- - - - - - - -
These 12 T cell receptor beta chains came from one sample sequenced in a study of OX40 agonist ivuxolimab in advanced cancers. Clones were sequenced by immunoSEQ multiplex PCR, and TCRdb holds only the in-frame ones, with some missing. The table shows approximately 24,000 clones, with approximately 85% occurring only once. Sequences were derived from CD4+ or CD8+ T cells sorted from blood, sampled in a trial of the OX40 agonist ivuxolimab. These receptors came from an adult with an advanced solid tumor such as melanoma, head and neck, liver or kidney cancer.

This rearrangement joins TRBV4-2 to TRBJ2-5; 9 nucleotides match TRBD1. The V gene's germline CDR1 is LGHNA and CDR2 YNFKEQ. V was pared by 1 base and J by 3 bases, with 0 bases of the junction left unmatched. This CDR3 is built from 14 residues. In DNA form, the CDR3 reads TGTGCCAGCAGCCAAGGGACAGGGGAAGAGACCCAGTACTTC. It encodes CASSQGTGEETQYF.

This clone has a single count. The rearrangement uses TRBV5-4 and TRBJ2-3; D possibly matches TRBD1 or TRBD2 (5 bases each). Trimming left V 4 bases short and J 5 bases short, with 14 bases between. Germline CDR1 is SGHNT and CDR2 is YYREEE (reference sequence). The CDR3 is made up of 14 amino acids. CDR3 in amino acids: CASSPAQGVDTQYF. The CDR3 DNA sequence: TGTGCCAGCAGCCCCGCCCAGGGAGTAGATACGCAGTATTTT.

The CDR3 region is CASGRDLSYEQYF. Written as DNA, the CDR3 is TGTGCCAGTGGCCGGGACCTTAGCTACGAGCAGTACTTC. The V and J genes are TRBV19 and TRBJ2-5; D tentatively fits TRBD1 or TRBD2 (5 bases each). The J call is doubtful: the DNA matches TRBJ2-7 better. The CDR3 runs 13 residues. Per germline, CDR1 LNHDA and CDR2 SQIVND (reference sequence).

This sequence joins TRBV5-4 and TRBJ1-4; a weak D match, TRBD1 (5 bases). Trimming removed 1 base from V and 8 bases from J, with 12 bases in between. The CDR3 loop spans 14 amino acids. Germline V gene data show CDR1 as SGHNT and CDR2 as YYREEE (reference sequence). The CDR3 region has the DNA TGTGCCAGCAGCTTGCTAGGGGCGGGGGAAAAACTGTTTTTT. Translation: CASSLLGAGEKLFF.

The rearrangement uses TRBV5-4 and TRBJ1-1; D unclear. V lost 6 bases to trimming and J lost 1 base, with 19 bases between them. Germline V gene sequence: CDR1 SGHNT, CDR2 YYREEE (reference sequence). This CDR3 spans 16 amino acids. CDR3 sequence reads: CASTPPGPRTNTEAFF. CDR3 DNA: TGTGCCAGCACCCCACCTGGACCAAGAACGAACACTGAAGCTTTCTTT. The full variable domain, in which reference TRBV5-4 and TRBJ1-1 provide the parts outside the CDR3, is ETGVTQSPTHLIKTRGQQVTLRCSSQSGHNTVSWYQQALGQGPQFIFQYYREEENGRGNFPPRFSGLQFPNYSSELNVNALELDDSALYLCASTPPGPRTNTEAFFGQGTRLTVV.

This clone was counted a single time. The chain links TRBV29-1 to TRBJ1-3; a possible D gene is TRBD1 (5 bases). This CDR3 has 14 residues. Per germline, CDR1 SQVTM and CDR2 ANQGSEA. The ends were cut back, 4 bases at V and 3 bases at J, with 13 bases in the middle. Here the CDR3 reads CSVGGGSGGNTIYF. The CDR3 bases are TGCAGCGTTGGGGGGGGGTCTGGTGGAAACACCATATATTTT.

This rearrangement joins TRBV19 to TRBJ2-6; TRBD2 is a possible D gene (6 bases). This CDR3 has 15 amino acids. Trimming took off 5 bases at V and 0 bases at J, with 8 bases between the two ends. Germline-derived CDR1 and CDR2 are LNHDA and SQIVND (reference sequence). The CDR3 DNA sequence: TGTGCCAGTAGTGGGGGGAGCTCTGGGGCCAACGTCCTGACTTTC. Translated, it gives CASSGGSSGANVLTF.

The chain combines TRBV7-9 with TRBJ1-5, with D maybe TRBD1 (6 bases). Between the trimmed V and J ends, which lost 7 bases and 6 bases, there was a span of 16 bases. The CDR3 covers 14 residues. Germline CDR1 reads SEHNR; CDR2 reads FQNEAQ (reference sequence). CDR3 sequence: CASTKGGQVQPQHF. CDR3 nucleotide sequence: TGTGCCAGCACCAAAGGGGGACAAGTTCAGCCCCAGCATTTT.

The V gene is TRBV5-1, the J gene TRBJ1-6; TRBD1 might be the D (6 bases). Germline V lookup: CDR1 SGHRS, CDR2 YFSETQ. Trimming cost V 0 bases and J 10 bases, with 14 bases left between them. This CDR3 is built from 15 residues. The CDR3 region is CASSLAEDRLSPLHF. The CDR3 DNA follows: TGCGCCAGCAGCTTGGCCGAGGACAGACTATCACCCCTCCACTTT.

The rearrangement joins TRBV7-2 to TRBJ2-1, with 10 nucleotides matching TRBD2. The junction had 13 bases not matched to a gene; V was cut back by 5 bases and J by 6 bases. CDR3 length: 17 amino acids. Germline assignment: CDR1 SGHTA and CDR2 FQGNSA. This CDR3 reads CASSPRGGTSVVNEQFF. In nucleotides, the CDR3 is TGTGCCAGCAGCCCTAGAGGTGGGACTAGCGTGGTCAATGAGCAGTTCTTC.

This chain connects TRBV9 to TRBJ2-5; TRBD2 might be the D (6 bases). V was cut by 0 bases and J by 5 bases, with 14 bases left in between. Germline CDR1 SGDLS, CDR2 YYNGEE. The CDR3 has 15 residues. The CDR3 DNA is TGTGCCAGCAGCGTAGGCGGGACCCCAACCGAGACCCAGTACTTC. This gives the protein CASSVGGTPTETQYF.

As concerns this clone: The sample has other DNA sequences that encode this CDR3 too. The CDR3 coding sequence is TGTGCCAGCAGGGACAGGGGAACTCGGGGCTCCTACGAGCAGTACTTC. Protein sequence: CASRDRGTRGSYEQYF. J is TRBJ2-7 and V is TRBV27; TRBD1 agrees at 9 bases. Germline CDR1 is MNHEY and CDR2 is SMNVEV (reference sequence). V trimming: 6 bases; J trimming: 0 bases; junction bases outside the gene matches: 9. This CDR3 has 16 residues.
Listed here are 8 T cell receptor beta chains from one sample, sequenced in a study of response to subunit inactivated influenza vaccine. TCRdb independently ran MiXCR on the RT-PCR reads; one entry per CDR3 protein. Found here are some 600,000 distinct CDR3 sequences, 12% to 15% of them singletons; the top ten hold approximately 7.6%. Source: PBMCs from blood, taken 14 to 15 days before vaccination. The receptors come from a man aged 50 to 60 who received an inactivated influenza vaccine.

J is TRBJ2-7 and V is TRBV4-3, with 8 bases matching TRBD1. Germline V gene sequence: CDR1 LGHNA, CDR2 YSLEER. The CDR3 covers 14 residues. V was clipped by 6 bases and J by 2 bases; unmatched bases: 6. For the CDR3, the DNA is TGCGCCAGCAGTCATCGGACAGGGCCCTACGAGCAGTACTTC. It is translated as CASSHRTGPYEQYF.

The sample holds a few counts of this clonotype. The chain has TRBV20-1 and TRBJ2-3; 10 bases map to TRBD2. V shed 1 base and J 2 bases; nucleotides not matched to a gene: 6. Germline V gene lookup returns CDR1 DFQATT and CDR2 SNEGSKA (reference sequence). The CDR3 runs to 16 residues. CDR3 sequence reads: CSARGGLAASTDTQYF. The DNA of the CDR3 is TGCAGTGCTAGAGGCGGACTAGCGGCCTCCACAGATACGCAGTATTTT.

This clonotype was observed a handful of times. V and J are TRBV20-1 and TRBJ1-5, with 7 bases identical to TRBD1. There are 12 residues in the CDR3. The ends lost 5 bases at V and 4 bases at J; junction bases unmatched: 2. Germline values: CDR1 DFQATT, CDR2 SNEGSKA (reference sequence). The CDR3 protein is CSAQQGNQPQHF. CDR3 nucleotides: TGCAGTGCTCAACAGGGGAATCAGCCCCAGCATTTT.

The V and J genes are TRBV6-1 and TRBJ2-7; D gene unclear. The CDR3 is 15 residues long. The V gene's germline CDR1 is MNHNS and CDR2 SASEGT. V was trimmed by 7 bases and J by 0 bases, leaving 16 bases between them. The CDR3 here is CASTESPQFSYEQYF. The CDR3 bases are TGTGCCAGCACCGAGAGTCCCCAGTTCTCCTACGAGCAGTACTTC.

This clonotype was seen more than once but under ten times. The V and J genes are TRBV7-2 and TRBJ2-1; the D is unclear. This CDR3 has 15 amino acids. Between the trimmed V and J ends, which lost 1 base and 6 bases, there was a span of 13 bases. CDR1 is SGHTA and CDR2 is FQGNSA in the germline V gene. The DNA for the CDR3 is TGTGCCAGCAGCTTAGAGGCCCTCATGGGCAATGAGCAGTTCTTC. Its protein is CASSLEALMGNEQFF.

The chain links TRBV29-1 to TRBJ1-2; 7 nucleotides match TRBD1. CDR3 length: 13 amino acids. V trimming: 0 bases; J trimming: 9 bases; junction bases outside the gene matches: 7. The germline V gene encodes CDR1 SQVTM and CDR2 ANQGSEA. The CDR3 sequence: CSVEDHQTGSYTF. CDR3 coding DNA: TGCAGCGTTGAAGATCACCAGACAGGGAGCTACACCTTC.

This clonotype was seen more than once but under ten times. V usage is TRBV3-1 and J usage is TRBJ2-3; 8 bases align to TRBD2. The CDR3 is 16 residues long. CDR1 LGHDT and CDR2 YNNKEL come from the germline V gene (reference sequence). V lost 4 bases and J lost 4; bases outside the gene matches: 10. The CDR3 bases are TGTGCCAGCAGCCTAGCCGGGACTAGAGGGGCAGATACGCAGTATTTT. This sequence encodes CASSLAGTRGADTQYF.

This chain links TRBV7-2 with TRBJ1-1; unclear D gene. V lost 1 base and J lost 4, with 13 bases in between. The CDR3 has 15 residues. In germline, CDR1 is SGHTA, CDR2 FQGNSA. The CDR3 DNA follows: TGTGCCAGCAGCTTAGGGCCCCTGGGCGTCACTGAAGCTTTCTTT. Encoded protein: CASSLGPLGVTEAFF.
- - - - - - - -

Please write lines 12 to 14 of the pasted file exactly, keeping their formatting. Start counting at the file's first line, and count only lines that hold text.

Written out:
This chain connects TRBV9 to TRBJ2-5; TRBD2 might be the D (6 bases). V was cut by 0 bases and J by 5 bases, with 14 bases left in between. Germline CDR1 SGDLS, CDR2 YYNGEE. The CDR3 has 15 residues. The CDR3 DNA is TGTGCCAGCAGCGTAGGCGGGACCCCAACCGAGACCCAGTACTTC. This gives the protein CASSVGGTPTETQYF.

As concerns this clone: The sample has other DNA sequences that encode this CDR3 too. The CDR3 coding sequence is TGTGCCAGCAGGGACAGGGGAACTCGGGGCTCCTACGAGCAGTACTTC. Protein sequence: CASRDRGTRGSYEQYF. J is TRBJ2-7 and V is TRBV27; TRBD1 agrees at 9 bases. Germline CDR1 is MNHEY and CDR2 is SMNVEV (reference sequence). V trimming: 6 bases; J trimming: 0 bases; junction bases outside the gene matches: 9. This CDR3 has 16 residues.
Listed here are 8 T cell receptor beta chains from one sample, sequenced in a study of response to subunit inactivated influenza vaccine. TCRdb independently ran MiXCR on the RT-PCR reads; one entry per CDR3 protein. Found here are some 600,000 distinct CDR3 sequences, 12% to 15% of them singletons; the top ten hold approximately 7.6%. Source: PBMCs from blood, taken 14 to 15 days before vaccination. The receptors come from a man aged 50 to 60 who received an inactivated influenza vaccine.